I thought I’d try out Base (actually, Core_kernel, but those extras aren’t relevant here). In the process of porting my small codebase, I encountered labels for the first time, and perhaps some of their pitfalls. e.g.:
─( 11:48:57 )─< command 0 >───────────────────────────
utop # open Base;;
─( 11:48:57 )─< command 1 >───────────────────────────
utop # let x = List.fold [1;2;3] 0 (+);;
val x :
init:(int -> (int -> int -> int) -> '_weak1) ->
f:((int -> (int -> int -> int) -> '_weak1) ->
int -> int -> (int -> int -> int) -> '_weak1) ->
'_weak1 = <fun>
I’m now aware that fully labeling the arguments there will yield the desired behaviour (List.fold [1;2;3] ~init:0 ~f:(+)), and I’ve read some on why this apparently total function call actually isn’t.
Based on my hour-long experience adding labels everywhere and eliminating many uses of |>, I’m not particularly keen on them, at least as an unavoidable part of a standard library replacement.
However, I’m willing to be persuaded that there are benefits I’m not seeing yet (obviously, a lot of people use Base/Core/etc), so I thought I’d ask: how does the use of labels work out in practice given the above?
The first rule of label club is: do not overuse labels. The second rule of label club is: do not overuse labels.
That said, labels can sometimes be rather useful. There are cases where you’d have functions of type string -> string -> unit and it can be rather error prone to switch up the order of arguments accidentally. Of course you can wrap your strings in some 1-element ADT or similar, but that is syntactically rather heavyhanded and creates pointless allocations.
The other time I find them useful is when the order of the arguments to be curried over is not really clear, you could either curry on the first or the second argument and both cases make similar sense. Of course you could then employ some trickery, but it tends to look awful and impossible to read to the point where declaring an anonymous “flipped” function makes more sense.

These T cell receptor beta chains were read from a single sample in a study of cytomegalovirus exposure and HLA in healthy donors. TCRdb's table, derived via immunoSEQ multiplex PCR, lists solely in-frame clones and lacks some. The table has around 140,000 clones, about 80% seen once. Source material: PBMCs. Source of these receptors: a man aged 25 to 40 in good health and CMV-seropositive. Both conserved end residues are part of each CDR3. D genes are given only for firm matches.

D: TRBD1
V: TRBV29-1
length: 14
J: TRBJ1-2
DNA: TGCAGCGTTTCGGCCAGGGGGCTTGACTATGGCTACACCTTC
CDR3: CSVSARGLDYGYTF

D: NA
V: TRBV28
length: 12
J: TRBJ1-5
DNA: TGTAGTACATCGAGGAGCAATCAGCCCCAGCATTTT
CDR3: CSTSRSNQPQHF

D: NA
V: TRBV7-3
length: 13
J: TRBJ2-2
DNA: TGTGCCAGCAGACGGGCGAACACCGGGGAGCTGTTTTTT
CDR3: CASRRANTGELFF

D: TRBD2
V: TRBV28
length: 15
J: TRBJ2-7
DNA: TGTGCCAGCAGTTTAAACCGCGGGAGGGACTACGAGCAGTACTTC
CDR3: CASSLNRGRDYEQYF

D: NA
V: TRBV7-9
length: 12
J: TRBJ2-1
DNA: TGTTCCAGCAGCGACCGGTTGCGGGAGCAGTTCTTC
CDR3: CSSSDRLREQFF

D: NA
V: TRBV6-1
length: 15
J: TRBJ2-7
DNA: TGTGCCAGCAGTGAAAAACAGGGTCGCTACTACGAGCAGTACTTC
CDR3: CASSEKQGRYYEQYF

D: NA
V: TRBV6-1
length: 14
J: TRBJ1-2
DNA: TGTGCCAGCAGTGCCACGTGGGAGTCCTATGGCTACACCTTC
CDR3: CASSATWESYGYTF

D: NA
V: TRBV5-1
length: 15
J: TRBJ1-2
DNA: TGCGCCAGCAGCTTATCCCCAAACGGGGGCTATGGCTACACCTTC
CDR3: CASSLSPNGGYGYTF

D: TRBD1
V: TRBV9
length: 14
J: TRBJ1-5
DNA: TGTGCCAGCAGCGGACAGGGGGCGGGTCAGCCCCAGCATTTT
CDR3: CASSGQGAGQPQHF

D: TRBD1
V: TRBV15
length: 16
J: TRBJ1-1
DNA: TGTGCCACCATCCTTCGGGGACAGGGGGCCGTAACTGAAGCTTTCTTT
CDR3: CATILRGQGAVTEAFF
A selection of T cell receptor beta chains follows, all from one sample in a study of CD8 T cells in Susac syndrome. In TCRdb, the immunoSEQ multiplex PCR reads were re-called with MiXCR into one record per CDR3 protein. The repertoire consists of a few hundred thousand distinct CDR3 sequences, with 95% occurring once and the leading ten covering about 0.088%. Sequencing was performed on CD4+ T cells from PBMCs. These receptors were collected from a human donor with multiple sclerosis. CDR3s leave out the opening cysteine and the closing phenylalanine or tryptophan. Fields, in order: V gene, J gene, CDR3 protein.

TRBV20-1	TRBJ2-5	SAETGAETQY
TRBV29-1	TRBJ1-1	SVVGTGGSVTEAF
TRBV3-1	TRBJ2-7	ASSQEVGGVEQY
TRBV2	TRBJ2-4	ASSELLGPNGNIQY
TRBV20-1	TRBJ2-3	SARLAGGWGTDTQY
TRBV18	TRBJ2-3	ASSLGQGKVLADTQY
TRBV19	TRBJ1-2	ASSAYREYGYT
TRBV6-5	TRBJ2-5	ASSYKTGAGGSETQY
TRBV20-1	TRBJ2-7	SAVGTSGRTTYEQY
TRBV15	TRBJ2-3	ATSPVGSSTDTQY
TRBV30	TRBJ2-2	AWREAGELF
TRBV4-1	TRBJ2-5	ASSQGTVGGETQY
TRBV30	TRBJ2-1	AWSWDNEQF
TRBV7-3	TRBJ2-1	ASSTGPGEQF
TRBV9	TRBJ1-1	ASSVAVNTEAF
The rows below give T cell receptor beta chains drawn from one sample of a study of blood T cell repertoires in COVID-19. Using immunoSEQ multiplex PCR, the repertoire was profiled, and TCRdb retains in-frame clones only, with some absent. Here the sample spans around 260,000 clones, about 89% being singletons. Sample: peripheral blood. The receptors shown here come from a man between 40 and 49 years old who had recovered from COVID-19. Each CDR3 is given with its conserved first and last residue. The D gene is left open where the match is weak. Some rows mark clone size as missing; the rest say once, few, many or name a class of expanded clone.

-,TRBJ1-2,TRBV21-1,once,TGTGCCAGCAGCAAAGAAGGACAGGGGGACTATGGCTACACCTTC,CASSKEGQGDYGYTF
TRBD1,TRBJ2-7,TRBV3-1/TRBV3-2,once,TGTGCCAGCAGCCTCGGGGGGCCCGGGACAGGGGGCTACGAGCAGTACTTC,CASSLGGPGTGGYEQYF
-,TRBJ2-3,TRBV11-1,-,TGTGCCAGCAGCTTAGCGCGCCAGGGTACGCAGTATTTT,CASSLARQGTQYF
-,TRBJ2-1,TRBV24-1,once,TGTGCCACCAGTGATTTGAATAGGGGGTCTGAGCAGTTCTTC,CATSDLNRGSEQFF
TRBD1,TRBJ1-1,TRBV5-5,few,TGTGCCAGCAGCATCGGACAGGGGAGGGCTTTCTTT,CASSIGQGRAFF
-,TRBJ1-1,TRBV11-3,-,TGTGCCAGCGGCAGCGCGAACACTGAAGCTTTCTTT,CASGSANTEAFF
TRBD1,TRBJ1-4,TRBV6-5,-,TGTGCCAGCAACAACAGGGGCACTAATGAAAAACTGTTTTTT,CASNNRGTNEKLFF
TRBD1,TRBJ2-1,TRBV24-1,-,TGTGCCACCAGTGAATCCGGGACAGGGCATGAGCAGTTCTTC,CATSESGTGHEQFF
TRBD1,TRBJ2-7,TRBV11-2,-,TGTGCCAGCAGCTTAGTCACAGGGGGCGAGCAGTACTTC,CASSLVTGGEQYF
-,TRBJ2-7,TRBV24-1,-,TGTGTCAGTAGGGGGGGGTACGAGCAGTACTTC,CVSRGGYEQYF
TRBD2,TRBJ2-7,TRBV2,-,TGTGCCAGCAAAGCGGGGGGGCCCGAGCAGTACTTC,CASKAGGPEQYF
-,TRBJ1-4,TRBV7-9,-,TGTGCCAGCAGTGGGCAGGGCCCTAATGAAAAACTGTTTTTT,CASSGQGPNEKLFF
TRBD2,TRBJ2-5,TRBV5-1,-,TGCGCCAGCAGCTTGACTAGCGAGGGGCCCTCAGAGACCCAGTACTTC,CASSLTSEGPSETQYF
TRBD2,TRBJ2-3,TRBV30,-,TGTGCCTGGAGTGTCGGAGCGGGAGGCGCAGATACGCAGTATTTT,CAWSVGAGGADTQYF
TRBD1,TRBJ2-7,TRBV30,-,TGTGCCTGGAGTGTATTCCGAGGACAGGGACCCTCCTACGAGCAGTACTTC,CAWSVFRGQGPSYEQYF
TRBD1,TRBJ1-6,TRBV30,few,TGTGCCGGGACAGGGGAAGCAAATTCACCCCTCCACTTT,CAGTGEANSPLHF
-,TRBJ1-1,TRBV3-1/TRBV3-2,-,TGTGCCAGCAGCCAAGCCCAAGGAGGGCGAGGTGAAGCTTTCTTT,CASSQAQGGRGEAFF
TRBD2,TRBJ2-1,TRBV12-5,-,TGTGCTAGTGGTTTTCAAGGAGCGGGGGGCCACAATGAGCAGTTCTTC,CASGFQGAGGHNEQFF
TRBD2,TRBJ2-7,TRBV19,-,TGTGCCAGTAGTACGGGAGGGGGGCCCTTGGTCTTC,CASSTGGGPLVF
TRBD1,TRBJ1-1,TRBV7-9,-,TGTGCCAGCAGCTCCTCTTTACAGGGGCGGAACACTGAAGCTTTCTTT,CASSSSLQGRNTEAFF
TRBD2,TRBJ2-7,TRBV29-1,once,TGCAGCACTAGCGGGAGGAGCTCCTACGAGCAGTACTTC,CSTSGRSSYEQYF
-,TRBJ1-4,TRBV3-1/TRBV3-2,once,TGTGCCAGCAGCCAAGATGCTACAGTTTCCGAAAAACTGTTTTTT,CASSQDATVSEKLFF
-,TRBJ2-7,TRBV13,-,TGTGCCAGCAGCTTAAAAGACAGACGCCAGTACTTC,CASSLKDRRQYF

I also like the fact that a label ~foo will apply as ~foo:foo, so the syntactical overhead over applying labels is not really big.
But I also enjoyed the fact that most Python functions can be applied by specifying the named argument in any order. That, coupled with partial made Python surprisingly pleasant to use currying in.
Well, by that metric, it seems Base/Core is going to have to wait on the porch for a long time, given its prevalent usage.
I definitely see the value of labels in things that you might call “application API” (AAPIs? ), where there are relatively more arguments, perhaps with difficult-to-discern types and orderings that no one can reasonably recall (probably because they’re used relatively less frequently). There, the callsite labels can be very useful documentation.
In APIs for foundational data structures, etc., I’m not sure the same balance exists.
I suppose the root of my frustration was that what look like total applications, aren’t; where I might be creating a partial, then tending carefully to the labels there feels like a reasonable cost.
Yes, you’re right. That part of my comment came from when I was attempting to not fully label such calls, while I was still operating under the misunderstanding from the manual that total applications didn’t require labeling at all.
I have to confess that after a relatively short time using OCaml (about a year and a half now?), I’ve never really felt the desire to use labels or optional arguments in my own code. I’ve had to use them a bit when invoking other people’s APIs, but it’s never occurred to me to want them myself. Perhaps this is just because of decades of using languages where function calls didn’t have labels on arguments, or perhaps not; I can’t really say. That said, I’ve noted that many other people don’t seem to use labels much, either. The place I’ve seen them the most is the Jane Street libraries.
I recognize this is a frequent cited use. It just never occurs to me to do it.
That said, much of the use I’ve seen in the field, especially in the Jane Street libraries does not seem to have this flavor, that is, there are a lot of uses (say the Core version of List.fold) where an argument that’s a function is labeled ~f but there are no other similarly typed arguments at all, and where I’m not really sure why the label is there.
Jane Street libs have a ‘design philosophy’ of ‘t first, other params are labelled’. It’s for consistency as much as anything, really. I imagine it makes sense for them because they need to onboard lots of people to OCaml and things are easier if all the libs follow the convention.
We like labels, and liked them well before we had tons of people to onboard.
Consistency helps everyone. This old post is still worth reading I think.
We like ~f because for many iterators, it’s sometimes easier to read with the function first (and with the function partially applied), and in an almost CPS-like style, where the (large) function body goes second.
Labels are great for disambiguating arguments of the same type. Look at String.sub:
var sub : ?pos:int -> ?len:int -> string -> string